Typhoo (3) I am less keen on. For me, it seems to be several ads in one and this I found confusing. The tone is mixed and the attempt to cram in references to the brand's history/origin, its well-recognised donkey ads and its modern charity work, all under the umbrella of a public apology, left me slightly perplexed. Perhaps a focus on one aspect or the other would have resulted in a stronger message.
A lack of focus is not something that can be levelled at John Lewis' (5) five press ads. They show off one of a series of models clad in "on-trend" outfits, each accompanied by an almost sculptural arrangement of matching accessories. The highly stylised compositions exude a high-fashion look without trying too hard, while simultaneously highlighting the range the stores offer. John Lewis would always struggle to take on the fashionistas of the department store world (Harvey Nicks et al) at their own game, but the easy elegance communicated here is, in my opinion, well judged.
British Airways (4) has seldom needed successful advertising more than it does right now. The idea behind Bartle Bogle Hegarty's campaign is an interesting one, shifting the focus away from the airline, towards the destinations themselves (in this case, the Serengeti). The logic, I would guess, is that the reason people fly is to be somewhere and not because they actually enjoy their time on the plane, however beaming the staff or bed-like the seats.
Give people (in this case, BA's culturally inquisitive upper middle-class heartland) a reason to fly, and they may well fly with you. A couple of the executions in the campaign are slightly cheesy for my taste (in particular, the voiceover from the tram journey between the Gatwick terminals), but this spot steers clear of that. As a result, I think it is a good enaction of the strategy and a decent ad.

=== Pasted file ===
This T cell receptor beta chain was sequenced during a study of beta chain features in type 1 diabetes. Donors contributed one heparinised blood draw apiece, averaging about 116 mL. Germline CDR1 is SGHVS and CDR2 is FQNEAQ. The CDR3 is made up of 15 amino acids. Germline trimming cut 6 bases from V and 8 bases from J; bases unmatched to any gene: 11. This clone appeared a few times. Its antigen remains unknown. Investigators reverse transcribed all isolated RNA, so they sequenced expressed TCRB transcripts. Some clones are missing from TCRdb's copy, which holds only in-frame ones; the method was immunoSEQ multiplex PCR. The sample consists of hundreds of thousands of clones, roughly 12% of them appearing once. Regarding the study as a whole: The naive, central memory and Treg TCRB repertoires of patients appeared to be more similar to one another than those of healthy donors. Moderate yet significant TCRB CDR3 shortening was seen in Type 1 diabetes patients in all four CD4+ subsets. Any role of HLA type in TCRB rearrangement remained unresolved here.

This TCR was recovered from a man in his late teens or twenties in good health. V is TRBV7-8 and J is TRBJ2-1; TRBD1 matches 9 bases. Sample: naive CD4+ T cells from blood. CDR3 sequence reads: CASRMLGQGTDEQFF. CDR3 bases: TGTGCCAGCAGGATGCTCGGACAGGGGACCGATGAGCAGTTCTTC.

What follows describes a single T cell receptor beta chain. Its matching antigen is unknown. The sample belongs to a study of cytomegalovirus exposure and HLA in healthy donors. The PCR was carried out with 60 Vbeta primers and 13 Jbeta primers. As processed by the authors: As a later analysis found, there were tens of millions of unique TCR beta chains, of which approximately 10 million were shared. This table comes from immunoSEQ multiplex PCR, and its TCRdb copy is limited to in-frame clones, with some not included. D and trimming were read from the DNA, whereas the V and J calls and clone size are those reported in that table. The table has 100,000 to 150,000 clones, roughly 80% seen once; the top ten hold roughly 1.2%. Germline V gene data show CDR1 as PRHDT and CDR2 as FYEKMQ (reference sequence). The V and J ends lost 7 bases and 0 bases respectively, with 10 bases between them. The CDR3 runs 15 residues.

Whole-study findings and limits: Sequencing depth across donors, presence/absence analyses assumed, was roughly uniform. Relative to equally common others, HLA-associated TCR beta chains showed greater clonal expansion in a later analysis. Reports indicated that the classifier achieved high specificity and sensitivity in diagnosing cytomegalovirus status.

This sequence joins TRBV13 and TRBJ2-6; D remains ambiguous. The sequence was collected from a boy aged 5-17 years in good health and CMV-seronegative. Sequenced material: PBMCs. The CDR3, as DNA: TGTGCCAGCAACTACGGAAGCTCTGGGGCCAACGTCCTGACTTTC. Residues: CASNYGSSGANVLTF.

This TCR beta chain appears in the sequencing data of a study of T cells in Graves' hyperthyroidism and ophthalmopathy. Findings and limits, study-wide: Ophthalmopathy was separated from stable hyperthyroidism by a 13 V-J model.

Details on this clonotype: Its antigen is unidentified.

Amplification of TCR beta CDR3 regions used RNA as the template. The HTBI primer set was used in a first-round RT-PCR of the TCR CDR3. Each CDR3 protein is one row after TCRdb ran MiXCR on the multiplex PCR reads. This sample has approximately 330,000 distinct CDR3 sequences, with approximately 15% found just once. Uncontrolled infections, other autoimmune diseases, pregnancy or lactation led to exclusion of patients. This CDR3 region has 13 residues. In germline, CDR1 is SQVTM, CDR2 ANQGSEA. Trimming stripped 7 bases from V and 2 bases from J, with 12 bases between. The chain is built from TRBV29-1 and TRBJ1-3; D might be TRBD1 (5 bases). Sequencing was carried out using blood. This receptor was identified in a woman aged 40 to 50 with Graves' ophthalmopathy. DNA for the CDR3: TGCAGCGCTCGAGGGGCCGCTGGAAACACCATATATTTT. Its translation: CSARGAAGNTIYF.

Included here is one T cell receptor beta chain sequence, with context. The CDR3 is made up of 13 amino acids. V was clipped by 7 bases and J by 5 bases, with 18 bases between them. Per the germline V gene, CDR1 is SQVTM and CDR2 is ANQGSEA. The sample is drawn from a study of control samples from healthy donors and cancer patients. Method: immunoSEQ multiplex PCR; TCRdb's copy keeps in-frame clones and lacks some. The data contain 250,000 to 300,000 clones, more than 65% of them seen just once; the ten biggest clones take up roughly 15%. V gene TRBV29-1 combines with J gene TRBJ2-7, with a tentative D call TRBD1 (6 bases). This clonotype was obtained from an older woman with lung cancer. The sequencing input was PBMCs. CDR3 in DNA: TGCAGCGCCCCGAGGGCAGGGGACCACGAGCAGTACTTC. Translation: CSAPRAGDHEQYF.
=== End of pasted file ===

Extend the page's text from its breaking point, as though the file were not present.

On to Timberland (6). A good choice of music gives it a youthful energy, complemented by the shaky style of the camera work, while the hero's flight through a forest from bears and wolves leaves us in no doubt as to the fact that this is an outdoor shoe. However, it didn't quite capture my imagination and, overall, I felt it was solid rather than spectacular.
In its Honda (1) print ads, Wieden & Kennedy has found an interesting way of executing a classic product shot. It features the cars on various cross-sections of road, which were voted by Honda drivers as their favourites and reconstructed in the studio. The resultant look is visually intriguing yet refreshingly down to earth, rendering the ads, in my "grad" opinion, a success.
Project: Honda print campaign
Client: Ian Armstrong, manager, customer communications, Honda
Brief: Create a suite of print ads for the Accord, CR-V, Jazz, Type R
and Civic Sport
Agency: Wieden & Kennedy London
Writer: Sam Heath
Art director: Chris Groom
Exposure: Print, outdoor
Project: What is your heart age?
Client: Jane Boret, senior brand manager, Flora
Brief: Get more consumers to buy Flora by strengthening its heart health
Agency: Bartle Bogle Hegarty
Writer/art director: Marc Hatfield
Director: Nico Calcoya
Production company: Transparent
Project: Making good tea since 1903
Client: Keith Packer, chief executive, Typhoo
Brief: Appeal to the core tea consumer's desire for unfussy, good,
Writer: Pete Bastiman
Art director: Billy Mawhinney
Production company: Equinox
4. BRITISH AIRWAYS
Project: Opportunities campaign: Serengeti
Client: Abigail Comber, head of brand, proposition and insight, British
Brief: Provoke people to seize the opportunities that exist around the
world right now, with British Airways
Agency: Bartle Bogle Hegarty
Creative team: Dan Bailey, Brad Woolf
Director: Siri Bunford
Production company: Knucklehead
5. JOHN LEWIS
Project: Autumn fashion campaign
Client: Craig Inglis, head of brand communications, John Lewis
Brief: Make a more complete look with John Lewis fashion this autumn
Agency: Adam & Eve London
Writers: Emer Stamp, Ben Tollett, John Long, Matt Gay, Dave Fitzsimons,
Art directors: Emer Stamp, Ben Tollett
Exposure: Print, outdoor
Client: Carolyn Yang, vice-president marketing, Timberland
Brief: Promote Timberland's new Mountain Athletics line of multi-sport
footwear and showcase its outdoor credentials
Agency: Leagas Delaney
Writers: Colin Booth, Ben Stilitz
Art director: Tim Delaney
Director: Lynn Fox
Production company: Blink
Exposure: Global TV